Use your credit rather than your debit card.
If your wallet gets stolen, debit cards offer less protection, and dealing with fraudulent charges is less of a hassle on your credit card.
However, if you need to withdraw cash, use your debit card; credit cards have high fees.
– Stacy Francis, Francis Financial, Inc. 2.
For example, you can carry a money pouch under your clothing, with one credit card and a small amount of cash.
Keep a separate credit card and ID hidden in a locking suitcase at your hotel.
Only Use Bank ATMs A major source of money theft comes from where you’d least expect it: the ATM.
Only Use Credit Cards Whenever I travel, I follow a simple rule: no cash, no debit.
Exchange enough money at the airport to get you to your hotel with some to spare.

Online Credit Card Fraud Risk Increases Due to Russian Online Carding Course

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Online Credit Card Fraud Risk Increases Due to Russian Online Carding Course.
Credit card fraud has always been a problem for digital payments.
It has become increasingly easy for criminals to obtain credit card information, either by keylogging user information or by hacking online retailers.
It now appears Russian hackers have put together a compendium of sorts which allows anyone to abuse stolen credit card information with relative ease.
Credit card fraud has always been a big problem.
The number of credit cards stolen from online retailers or through other cyber attacks has risen almost every single year.
When security researchers stumbled across a six-week online course teaching Russian hackers how to card goods and services using stolen credit card information, things took a turn for the worse.
Credit cards are an integral part of eBay and PayPal, making them prone targets to carding attempts.
This WWH course is on par with regular university courses, as it oozes professionalism and the intent to share knowledge.
The “teachers” claim they will continue to update course materials on a regular basis.

Digital Shadows study explores tactics of credit card fraud gangs

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Digital Shadows study explores tactics of credit card fraud gangs.
Digital risk management firm Digital Shadows recently released the findings of study that explored the various habits and tactics utilised by credit card fraud gangs.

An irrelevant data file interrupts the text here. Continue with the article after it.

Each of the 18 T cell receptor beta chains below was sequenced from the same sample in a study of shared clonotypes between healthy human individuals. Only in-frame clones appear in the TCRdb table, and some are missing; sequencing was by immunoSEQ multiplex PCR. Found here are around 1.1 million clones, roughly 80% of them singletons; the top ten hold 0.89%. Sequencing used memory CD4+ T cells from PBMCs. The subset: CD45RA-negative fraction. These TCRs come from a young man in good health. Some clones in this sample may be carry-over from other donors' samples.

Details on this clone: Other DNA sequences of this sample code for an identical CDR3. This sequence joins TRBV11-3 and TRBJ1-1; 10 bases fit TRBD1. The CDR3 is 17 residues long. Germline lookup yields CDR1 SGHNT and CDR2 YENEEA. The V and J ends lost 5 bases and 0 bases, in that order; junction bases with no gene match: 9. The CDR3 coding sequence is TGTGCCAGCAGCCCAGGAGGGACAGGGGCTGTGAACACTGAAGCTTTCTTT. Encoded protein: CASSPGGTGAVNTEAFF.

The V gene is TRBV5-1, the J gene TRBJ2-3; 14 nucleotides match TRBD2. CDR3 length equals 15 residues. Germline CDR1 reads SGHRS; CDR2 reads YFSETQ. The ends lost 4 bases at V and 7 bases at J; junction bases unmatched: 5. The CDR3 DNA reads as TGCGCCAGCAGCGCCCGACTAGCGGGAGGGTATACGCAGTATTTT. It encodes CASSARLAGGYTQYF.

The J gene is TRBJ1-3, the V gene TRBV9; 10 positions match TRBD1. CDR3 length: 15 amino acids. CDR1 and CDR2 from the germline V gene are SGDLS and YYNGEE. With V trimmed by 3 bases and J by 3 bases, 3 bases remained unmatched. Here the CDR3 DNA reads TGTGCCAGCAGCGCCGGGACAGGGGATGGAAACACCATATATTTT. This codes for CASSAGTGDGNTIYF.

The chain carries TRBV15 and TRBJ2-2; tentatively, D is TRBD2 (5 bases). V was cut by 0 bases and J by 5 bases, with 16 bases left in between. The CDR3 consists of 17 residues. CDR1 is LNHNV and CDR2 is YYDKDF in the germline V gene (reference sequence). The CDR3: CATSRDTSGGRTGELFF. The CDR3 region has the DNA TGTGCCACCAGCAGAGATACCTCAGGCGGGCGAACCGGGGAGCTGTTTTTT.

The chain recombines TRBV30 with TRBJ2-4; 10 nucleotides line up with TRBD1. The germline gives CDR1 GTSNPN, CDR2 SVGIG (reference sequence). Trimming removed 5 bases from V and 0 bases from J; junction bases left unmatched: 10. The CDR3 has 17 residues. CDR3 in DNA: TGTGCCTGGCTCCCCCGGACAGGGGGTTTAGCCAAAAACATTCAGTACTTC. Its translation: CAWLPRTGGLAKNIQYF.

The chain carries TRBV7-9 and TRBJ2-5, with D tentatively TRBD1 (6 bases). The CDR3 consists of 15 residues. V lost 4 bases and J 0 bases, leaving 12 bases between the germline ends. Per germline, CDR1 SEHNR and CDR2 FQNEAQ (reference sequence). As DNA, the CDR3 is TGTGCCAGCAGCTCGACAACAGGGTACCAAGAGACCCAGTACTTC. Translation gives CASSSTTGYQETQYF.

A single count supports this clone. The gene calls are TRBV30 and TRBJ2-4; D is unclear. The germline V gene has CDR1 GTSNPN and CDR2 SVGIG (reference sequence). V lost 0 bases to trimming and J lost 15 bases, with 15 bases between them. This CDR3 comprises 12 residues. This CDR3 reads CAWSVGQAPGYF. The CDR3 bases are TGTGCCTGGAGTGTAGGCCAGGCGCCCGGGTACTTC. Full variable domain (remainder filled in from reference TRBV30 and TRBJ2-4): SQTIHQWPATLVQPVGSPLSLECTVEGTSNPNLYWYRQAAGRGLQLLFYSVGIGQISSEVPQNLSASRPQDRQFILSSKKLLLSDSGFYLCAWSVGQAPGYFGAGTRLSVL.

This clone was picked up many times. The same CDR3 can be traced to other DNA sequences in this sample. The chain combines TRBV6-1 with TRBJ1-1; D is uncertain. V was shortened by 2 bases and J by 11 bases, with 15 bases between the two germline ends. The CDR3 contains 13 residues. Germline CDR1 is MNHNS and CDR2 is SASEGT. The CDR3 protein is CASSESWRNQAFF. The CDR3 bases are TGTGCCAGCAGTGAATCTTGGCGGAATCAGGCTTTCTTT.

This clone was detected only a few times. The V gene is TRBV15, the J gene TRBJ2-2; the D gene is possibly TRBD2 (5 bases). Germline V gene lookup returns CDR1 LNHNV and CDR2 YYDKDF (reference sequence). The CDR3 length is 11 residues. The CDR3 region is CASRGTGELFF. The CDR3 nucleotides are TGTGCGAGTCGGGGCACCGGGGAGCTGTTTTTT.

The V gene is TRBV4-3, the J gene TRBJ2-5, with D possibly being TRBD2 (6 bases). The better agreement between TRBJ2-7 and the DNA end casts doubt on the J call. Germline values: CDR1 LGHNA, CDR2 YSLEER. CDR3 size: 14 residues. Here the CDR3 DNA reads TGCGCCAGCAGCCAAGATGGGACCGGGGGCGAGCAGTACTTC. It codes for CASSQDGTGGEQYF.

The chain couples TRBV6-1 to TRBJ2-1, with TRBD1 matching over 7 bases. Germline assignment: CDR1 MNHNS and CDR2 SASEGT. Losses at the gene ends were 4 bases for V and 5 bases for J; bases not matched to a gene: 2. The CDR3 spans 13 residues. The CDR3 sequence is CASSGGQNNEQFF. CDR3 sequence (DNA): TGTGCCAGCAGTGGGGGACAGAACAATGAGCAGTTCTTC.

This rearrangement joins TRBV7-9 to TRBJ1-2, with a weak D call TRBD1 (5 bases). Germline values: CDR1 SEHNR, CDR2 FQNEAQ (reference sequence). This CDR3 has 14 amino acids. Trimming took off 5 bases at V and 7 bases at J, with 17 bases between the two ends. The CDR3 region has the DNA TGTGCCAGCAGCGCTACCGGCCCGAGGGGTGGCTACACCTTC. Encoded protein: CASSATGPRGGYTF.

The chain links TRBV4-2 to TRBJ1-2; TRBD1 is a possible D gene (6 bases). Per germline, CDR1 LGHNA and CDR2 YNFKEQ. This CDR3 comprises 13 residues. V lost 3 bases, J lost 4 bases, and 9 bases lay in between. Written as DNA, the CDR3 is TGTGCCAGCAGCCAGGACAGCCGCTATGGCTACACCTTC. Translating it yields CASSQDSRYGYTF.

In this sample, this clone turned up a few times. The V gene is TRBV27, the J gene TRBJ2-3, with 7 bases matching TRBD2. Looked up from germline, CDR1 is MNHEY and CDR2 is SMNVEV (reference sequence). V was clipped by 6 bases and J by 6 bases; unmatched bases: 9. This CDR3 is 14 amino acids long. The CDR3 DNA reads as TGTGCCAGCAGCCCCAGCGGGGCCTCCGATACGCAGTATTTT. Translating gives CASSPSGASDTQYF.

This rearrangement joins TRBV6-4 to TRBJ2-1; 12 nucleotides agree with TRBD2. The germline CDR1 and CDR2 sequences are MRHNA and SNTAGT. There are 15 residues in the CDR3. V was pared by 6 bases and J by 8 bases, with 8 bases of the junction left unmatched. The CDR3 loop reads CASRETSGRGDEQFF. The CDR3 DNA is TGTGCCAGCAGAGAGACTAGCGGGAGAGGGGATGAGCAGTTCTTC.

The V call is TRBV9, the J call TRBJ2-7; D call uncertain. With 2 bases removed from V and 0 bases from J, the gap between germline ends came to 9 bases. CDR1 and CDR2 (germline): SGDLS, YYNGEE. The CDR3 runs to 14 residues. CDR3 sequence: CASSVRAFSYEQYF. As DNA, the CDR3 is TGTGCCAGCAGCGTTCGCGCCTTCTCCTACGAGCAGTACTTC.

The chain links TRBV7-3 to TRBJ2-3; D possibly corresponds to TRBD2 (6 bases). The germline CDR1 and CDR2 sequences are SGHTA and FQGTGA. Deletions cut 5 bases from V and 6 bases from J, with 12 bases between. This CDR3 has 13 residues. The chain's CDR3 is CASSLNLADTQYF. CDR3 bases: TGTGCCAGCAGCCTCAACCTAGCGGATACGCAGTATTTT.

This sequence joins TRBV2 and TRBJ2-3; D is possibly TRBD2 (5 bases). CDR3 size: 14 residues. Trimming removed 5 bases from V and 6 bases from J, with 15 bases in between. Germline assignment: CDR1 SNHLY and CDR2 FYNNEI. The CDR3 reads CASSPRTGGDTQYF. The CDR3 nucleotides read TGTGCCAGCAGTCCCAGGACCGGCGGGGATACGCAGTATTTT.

The company’s global team of analysts evaluated a wide range of criminal forums and discovered a rising trend of remote learning ‘schools’.
Typically taught in the Russian language, these schools offer six-week courses that are so sophisticated, they include webinars, course materials and detailed notes.
Cyber criminals who complete these courses could potential make up to $12,000 a month.
Rick Holland, VP Strategy at Digital Shadows, commented: “The card companies have developed sophisticated anti-fraud measures and high quality training like this can be seen as a reaction to this.” “Unfortunately, it’s a sign that criminals continually seek to lower barriers to entry, which then put more criminals into the ecosystem and cost card brands, retailers and consumers.
However, the benefit is that the criminals are increasingly exposing their methods, which means that credit card companies, merchants and customers can learn from them and adjust their defences accordingly.”
Other insights from the study show that social engineering techniques are heavily emphasised in the courses as it is the main weapon used by cyber criminals to discover PIN codes, and personal details of the cardholder. “This ecosystem is highly complex and international.

Why Are Millennials Avoiding Credit Cards?

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Why Are Millennials Avoiding Credit Cards?.
That compares to only 45% of Americans between the ages of 30 and 49, and 38% of those aged 50-64 without credit cards.
The 2009 Credit Card Accountability Responsibility and Disclosure (CARD) Act probably played some part in the decrease by making credit cards difficult to obtain for those under age 21.
Unemployment may be keeping some millennials from qualifying for credit, but others appear to be avoiding credit cards as a matter of principle.
Debt/Interest Rate – Credit card debt is usually the highest interest rate debt you will incur and if you charge more than you can pay off each month, debt can spiral to unmanageable levels.
Ease of Overspending – The flipside of the convenience advantages listed above.
Poor Credit Scores – Just as you can build your credit history with responsible credit card use, you can damage it with irresponsible use.
Having no credit history makes it difficult to qualify for loans and mortgages, but having a poor credit history increases those difficulties.
The most responsible path is to use cards sparingly, pay them off in full each month, and stay at a small fraction of your credit limit (10% or less if possible).
Avoiding credit cards is advisable if you cannot use them responsibly.